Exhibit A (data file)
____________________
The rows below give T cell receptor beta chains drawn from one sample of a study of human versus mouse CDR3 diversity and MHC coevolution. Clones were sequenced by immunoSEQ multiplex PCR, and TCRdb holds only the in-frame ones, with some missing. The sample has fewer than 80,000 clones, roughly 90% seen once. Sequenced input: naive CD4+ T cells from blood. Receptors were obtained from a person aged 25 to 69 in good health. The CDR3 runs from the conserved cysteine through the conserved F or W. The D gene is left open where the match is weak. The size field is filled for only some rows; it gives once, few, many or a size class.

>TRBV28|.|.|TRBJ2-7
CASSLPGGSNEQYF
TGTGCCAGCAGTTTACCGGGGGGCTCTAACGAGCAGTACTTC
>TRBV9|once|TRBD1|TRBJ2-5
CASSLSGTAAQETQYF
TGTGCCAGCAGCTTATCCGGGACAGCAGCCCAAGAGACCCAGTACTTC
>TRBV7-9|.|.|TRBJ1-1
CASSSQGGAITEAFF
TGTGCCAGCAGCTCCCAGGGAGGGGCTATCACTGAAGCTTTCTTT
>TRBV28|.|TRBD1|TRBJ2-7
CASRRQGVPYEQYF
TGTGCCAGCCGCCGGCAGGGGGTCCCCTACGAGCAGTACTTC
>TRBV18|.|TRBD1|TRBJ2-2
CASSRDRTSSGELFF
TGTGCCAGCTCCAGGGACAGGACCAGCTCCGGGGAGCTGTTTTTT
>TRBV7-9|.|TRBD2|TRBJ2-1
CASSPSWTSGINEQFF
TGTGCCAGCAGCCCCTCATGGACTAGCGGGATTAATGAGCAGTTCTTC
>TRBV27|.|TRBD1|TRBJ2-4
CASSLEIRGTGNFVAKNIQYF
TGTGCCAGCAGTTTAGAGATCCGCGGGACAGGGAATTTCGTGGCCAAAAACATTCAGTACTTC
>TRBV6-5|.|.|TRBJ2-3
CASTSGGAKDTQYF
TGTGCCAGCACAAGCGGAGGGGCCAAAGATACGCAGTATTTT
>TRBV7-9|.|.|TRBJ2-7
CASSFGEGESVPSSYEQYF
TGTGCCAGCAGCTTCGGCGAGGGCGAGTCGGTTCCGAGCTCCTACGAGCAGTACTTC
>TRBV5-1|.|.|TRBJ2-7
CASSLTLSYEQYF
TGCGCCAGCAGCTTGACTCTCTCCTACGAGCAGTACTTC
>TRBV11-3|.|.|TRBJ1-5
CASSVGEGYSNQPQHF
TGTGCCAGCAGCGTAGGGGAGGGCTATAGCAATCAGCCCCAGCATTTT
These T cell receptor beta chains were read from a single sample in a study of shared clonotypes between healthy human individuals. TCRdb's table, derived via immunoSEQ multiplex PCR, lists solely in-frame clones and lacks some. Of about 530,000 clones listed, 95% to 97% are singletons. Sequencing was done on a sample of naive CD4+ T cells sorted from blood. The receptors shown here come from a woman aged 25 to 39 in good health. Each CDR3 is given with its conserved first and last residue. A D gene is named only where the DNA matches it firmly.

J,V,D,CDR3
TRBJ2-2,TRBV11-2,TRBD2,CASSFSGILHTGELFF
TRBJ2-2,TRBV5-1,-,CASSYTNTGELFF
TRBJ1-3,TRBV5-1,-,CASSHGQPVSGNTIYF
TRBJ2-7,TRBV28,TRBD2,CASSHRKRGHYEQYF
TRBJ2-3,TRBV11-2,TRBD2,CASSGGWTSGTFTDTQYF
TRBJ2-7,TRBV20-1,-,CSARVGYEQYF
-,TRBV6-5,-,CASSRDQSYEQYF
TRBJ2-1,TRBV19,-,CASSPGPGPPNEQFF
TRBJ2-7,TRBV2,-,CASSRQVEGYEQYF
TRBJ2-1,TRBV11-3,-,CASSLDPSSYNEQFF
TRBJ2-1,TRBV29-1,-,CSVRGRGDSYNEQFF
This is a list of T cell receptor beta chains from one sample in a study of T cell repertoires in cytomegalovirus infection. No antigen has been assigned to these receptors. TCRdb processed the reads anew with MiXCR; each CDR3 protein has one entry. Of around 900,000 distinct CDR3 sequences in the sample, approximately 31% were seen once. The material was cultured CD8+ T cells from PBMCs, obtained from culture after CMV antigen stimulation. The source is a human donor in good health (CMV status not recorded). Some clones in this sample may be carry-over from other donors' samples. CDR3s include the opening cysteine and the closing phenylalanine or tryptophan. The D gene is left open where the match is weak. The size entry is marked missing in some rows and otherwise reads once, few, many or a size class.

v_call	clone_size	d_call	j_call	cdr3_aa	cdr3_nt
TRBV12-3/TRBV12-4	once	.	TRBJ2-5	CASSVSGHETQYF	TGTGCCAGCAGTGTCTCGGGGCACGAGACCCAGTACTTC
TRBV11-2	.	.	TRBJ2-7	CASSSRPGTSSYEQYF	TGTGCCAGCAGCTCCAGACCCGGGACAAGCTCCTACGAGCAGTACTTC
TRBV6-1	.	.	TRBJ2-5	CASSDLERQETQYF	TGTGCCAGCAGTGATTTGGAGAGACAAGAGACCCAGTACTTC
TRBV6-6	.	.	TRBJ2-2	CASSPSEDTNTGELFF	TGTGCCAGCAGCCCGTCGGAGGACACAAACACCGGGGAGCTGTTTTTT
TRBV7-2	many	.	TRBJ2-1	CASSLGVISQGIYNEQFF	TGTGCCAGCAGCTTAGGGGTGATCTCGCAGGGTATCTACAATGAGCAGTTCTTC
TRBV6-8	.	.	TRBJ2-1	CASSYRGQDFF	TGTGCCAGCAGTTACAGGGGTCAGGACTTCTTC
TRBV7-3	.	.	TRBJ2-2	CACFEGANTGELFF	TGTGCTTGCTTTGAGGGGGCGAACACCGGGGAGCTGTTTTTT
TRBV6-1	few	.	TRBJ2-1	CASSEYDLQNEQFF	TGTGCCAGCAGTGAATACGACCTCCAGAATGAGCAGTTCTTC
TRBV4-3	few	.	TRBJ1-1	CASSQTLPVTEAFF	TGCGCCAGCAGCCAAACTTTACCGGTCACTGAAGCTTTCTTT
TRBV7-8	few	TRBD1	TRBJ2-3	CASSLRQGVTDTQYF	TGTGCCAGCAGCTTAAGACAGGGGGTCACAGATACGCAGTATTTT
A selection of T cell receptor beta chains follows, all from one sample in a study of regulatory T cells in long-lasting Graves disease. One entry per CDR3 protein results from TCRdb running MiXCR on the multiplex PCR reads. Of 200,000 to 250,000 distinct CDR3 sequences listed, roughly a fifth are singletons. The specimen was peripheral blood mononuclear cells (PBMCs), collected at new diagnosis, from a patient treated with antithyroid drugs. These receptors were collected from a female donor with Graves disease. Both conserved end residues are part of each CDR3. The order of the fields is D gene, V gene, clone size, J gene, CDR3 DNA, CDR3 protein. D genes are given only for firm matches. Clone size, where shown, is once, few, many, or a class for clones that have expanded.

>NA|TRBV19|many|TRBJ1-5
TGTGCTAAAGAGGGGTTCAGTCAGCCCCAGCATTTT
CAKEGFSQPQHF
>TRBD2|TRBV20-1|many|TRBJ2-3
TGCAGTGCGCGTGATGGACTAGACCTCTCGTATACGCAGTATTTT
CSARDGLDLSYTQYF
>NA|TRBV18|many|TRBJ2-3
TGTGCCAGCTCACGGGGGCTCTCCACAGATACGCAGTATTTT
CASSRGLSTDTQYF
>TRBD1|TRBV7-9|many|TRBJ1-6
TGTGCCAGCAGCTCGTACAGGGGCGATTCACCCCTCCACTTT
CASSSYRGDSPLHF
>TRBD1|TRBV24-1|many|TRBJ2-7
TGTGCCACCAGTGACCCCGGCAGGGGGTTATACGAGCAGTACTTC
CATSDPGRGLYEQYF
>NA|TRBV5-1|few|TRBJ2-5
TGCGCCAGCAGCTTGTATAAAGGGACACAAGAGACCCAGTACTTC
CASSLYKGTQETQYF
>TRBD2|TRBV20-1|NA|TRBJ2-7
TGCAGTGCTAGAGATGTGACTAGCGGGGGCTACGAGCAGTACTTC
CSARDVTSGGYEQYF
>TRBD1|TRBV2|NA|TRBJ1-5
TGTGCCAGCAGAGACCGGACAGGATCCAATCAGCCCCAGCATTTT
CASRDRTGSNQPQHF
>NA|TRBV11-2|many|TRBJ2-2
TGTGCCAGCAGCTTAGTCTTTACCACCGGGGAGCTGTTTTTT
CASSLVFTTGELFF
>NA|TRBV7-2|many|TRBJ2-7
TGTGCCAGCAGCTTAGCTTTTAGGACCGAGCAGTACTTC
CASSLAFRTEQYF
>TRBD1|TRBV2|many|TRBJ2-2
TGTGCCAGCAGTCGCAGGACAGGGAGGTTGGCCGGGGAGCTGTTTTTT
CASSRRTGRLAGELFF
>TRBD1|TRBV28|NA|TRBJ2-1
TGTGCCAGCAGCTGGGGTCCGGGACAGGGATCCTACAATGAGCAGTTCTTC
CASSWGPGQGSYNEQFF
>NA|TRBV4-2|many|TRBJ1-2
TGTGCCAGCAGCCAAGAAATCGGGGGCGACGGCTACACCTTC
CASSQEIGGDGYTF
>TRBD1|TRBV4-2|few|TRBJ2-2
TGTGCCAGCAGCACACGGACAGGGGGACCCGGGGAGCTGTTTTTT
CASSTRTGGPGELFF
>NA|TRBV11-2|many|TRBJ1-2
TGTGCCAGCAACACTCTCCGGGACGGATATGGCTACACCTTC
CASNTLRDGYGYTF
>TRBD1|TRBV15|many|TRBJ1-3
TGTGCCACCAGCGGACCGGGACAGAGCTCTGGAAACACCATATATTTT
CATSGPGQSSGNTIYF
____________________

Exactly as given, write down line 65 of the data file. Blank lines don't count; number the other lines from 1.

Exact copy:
TGCAGTGCGCGTGATGGACTAGACCTCTCGTATACGCAGTATTTT